Assessment of Skeletal Maturity
The first step in surgical treatment of ACL injuries in pediatric individuals is determining the skeletal maturity and growth potential of the patient. In determining these factors, the relative risk and potential consequences of iatrogenic physeal injury can be estimated. Subsequently, the appropriate surgical technique can be selected to minimize the chance of leg-length discrepancy or angular deformity.
The most common method for assessing skeletal maturity is comparing hand and wrist radiographs to the Greulich and Pyle atlas. When using this reference, emphasis should be placed on the phalanges and metacarpals, as the maturity of carpal bones vary significantly and often demonstrate a lower bone age than is actually present.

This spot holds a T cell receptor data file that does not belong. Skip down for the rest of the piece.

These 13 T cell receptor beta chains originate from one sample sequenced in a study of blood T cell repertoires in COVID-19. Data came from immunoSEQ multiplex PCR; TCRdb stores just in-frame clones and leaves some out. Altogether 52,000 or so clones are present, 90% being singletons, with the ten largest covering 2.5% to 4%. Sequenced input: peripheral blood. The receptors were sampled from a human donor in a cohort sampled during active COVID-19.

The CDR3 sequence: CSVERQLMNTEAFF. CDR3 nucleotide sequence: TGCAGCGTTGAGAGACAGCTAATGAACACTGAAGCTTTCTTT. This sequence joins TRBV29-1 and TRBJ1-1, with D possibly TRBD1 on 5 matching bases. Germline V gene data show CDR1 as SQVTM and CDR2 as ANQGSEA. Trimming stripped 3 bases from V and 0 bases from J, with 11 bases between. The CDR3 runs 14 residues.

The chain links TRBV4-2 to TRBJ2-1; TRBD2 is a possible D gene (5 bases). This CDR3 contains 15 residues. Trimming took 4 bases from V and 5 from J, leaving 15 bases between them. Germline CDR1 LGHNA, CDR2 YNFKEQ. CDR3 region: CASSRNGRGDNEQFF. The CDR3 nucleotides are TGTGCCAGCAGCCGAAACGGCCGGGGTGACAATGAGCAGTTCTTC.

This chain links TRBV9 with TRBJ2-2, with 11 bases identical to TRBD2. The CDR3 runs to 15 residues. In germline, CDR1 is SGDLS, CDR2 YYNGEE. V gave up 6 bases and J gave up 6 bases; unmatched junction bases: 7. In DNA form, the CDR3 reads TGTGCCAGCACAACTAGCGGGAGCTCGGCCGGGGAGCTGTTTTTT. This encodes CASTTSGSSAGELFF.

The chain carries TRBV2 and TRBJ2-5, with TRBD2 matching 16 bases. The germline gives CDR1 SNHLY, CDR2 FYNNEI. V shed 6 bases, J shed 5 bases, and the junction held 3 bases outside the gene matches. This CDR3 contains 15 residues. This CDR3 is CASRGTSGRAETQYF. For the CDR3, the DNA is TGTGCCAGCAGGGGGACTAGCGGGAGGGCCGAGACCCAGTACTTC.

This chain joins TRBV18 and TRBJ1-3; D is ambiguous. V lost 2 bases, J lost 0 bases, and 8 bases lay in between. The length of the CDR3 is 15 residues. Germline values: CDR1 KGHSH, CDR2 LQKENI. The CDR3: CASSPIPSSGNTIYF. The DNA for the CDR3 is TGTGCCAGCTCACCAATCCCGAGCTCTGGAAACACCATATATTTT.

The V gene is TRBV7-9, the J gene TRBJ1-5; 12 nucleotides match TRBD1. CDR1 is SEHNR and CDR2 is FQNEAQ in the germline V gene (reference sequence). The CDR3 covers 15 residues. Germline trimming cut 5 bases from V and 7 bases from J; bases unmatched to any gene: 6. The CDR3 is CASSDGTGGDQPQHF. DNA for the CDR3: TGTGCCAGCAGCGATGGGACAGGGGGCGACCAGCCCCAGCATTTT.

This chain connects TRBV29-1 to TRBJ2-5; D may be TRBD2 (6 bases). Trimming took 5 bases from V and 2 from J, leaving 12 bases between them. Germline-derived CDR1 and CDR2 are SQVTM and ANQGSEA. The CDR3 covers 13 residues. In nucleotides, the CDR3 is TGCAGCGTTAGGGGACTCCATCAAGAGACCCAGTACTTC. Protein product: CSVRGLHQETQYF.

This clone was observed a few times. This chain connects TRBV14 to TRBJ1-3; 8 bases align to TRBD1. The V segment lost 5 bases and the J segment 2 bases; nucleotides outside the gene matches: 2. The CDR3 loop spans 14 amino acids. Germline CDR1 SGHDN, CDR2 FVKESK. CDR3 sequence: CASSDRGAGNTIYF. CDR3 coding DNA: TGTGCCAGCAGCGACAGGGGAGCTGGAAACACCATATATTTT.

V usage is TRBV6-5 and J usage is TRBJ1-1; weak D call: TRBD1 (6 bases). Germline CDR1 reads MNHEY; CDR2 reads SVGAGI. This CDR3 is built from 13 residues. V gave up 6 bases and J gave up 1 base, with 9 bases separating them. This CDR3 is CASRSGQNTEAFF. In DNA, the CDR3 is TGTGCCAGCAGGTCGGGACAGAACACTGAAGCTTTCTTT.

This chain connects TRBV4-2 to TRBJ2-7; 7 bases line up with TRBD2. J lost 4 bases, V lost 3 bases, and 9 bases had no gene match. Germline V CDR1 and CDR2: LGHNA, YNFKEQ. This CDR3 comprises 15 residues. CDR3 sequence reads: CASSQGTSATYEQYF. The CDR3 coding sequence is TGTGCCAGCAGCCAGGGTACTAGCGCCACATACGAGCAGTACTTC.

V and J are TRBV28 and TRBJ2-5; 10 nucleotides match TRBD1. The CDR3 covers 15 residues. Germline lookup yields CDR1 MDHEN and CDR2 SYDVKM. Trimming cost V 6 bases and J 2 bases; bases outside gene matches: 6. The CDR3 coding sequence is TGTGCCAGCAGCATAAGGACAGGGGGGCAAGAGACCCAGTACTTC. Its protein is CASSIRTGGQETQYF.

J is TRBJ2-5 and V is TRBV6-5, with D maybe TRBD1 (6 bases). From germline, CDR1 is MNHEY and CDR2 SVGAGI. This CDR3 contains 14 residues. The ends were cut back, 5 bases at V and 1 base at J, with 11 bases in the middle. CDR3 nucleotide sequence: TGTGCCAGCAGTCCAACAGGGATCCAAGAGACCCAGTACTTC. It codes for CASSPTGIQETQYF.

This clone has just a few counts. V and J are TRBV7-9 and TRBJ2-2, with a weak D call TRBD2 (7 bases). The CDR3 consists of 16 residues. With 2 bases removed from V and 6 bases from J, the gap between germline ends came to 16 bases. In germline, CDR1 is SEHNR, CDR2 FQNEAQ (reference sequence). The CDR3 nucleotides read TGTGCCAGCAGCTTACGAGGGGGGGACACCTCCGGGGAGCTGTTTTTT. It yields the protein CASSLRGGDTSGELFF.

Tanner staging can be used to determine the physiological age of the patient. While this system provides an excellent assessment of physiologic maturity, there is a fairly wide variation in bone age compared to pubertal stage. Furthermore, preoperative Tanner staging performed by orthopaedic surgeons has been shown to be unreliable, with significant intraobserver and interobserver variability.